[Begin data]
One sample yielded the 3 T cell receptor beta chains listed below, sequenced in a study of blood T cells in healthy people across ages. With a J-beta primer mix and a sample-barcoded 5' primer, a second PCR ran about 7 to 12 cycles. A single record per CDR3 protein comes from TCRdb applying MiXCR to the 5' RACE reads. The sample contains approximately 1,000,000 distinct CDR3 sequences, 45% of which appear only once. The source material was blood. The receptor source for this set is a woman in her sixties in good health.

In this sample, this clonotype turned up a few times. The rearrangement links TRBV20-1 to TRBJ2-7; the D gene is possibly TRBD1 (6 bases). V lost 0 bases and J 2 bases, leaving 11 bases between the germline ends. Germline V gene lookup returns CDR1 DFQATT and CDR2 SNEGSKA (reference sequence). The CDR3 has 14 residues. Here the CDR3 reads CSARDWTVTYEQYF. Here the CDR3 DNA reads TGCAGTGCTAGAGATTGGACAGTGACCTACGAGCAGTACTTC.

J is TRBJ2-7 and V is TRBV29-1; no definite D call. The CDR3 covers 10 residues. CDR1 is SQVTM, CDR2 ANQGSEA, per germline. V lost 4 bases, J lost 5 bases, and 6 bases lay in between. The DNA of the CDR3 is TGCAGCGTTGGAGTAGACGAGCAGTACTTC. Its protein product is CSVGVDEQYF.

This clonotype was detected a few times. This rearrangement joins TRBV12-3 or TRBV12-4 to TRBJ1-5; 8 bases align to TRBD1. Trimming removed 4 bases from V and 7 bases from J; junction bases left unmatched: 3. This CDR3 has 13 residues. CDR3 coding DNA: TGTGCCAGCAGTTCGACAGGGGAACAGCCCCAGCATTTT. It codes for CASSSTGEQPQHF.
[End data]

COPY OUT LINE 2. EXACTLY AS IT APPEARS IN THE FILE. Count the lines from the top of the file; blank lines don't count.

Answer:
In this sample, this clonotype turned up a few times. The rearrangement links TRBV20-1 to TRBJ2-7; the D gene is possibly TRBD1 (6 bases). V lost 0 bases and J 2 bases, leaving 11 bases between the germline ends. Germline V gene lookup returns CDR1 DFQATT and CDR2 SNEGSKA (reference sequence). The CDR3 has 14 residues. Here the CDR3 reads CSARDWTVTYEQYF. Here the CDR3 DNA reads TGCAGTGCTAGAGATTGGACAGTGACCTACGAGCAGTACTTC.